Archive for category Ford Magazine
The Ford Fiesta dual control car is one of those cars that never seem to grow old. It is still very popular among many population catchments. It was first launched in 1976 and is now undergoing its 6th Series. It still has the look and reputation of a young, fun car that is easy to drive.
This is probably one of the reasons many drivers like this neat little run around as their first car to learn how to drive. It looks good; it handles like a dream, and it is not overly expensive. All great features for a hire car you might want to use to practice for your driving test. Why not buy a Ford Fiesta dual control car to boost the services of your driving instructor company?
More and more driving instructors are buying them for their businesses. Why should you choose one? What features should you look out for?
A ford Fiesta dual control car is a must have for driving lessons, especially for the first lessons that you embark in. Cars are big, heavy and dangerous; combine that with an inexperienced driver and you have the recipe for chaos and disaster. This small and practical car will minimize risks by providing driving instructors with instant control of the vehicle whenever necessary.
Having added control over the vehicle will also provide your clients with the peace of mind of knowing that if anything goes wrong or they freeze, you are there to take over. Read the rest of this entry »
The Ford Pinto was Ford’s first domestic subcompact car. It was marketed in 1970 with competitors being the AMC Gremlin, Chevrolet Vega and imports from Volkswagen, Datsun and Toyota. It was a very popular car with 100,000 units delivered by January 1971. A version produced under the Lincoln Mercury name was called the Bobcat.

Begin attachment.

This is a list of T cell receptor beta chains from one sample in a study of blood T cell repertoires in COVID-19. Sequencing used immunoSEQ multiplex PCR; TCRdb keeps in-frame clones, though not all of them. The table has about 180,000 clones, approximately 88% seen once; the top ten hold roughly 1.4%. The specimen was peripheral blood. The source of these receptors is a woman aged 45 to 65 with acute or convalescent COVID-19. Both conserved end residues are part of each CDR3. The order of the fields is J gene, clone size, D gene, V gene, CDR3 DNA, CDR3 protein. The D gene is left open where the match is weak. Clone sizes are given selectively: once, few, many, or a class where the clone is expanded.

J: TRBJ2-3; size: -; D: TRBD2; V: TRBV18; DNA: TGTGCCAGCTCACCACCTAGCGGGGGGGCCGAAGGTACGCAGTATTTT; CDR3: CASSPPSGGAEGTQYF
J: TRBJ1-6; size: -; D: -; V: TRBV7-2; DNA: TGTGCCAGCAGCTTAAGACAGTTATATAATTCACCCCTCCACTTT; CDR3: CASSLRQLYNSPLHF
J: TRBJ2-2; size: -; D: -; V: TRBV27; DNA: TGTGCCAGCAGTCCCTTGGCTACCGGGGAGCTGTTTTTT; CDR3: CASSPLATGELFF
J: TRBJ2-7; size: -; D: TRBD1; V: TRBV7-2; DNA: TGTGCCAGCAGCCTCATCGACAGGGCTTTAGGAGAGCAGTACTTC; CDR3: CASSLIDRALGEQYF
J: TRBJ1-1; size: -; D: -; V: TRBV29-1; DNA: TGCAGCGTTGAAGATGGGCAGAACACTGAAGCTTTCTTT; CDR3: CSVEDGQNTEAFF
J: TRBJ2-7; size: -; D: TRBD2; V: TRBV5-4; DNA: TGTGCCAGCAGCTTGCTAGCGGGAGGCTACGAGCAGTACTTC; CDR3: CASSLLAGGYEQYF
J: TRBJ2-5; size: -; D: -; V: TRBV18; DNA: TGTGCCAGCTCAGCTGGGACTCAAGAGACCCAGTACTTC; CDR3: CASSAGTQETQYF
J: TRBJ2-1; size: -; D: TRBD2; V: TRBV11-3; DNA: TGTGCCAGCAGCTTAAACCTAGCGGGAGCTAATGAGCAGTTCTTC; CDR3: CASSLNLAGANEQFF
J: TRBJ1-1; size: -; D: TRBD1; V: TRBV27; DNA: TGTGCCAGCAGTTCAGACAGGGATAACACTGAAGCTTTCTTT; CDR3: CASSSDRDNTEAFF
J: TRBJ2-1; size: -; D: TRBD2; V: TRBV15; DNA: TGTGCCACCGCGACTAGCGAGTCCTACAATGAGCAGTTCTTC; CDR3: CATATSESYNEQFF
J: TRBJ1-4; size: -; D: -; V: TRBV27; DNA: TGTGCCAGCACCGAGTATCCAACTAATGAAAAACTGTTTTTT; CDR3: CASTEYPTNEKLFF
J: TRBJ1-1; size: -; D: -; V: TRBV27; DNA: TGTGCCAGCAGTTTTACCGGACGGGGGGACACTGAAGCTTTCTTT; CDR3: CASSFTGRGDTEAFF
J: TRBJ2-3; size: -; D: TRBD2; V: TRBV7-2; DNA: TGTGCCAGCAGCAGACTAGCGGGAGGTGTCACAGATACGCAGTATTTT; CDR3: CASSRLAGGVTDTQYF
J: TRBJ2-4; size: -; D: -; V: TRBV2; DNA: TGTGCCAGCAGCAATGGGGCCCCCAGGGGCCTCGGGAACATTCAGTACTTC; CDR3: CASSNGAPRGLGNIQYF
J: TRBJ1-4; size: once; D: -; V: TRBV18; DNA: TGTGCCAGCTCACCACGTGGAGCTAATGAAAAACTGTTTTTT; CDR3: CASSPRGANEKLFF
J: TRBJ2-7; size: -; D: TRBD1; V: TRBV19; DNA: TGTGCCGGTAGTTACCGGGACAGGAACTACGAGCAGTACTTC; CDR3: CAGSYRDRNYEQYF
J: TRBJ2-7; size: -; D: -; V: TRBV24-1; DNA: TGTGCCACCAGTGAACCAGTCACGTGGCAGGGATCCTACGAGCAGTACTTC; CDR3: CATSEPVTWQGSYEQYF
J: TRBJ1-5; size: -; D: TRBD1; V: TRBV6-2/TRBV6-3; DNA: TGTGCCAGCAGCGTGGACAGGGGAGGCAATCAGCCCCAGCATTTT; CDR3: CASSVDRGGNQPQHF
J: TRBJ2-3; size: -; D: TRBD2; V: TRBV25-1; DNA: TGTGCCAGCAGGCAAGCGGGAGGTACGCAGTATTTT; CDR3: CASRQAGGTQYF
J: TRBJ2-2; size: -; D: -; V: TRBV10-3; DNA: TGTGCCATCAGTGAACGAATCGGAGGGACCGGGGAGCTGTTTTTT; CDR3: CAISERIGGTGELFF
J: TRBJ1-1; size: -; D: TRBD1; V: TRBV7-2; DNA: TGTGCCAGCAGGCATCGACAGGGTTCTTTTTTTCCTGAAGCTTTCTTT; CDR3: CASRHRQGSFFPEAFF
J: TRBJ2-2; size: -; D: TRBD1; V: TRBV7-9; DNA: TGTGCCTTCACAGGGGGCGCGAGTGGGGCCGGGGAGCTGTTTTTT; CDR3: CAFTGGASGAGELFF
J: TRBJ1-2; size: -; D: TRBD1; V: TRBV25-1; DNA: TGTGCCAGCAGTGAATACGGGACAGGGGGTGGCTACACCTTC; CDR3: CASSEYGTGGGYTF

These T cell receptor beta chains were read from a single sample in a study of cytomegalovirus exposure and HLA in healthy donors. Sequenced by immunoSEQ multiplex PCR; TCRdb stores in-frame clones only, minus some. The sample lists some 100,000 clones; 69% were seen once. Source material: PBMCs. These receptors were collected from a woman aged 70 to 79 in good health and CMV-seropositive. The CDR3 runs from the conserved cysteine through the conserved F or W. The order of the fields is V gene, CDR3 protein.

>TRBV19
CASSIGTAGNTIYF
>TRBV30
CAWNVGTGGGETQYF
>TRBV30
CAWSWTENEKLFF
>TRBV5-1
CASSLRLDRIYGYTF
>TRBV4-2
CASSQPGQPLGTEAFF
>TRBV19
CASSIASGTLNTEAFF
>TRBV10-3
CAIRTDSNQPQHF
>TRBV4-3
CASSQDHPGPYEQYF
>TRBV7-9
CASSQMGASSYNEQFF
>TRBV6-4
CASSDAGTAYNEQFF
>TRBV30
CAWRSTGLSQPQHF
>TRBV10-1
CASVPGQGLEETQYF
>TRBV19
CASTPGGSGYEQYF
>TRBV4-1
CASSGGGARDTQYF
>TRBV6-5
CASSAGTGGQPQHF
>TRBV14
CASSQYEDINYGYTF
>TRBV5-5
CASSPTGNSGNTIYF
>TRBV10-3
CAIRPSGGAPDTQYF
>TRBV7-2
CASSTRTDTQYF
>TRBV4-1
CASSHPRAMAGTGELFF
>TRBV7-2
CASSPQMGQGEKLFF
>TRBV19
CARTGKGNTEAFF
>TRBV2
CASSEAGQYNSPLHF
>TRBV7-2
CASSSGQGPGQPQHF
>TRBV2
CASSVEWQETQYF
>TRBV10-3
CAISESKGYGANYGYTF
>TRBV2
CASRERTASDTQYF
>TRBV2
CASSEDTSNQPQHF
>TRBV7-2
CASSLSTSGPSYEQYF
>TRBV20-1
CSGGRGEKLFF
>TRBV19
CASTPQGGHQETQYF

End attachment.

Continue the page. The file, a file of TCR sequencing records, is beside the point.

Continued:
The Pinto used powertrains proven in Europe but the Vega had an innovative aluminum engine that caused problems. Robert Eidschun’s design of the exterior of the Pinto was chosen which was unusual because most cars consist of style elements from many designers. The Ford Pinto offered an inline 4 engine and bucket seats. And entry level Pinto was $1,850 which made it the cheapest Ford since 1958.
Seating in the Pinto was low to the floor compared to the imports. Body styles were the two door coupe, a hatchback called the Runabout and a two door station wagon. A top of the line Pinto Squire had faux wood sides. Road & Track magazine did not the suspension and standard drum brakes but loved the 1.6 L Kent engine. The Pinto was available with a choice of two engines and Ford changed the power ratings practically every year. The Ford Pinto Pangra is a modified sporting Pinto produced by Huntington Ford in California and only 55 were sold in 1973.
The Ford Pinto is most well known for it’s design problem that allowed the fuel tank to be easily damaged in a rear end collision. Deadly fires and explosions were common occurrences in rear end collisions. The Pinto had no real bumper or reinforcing structure between the rear panel and gas tank. In some collisions the gas tank would be thrust forward into the differential which had protruding bolts that could puncture the tank. Also the doors could jam during an accident due to poor reinforcement. This led to the Pinto’s nickname as a barbeque that seats four. Read the rest of this entry »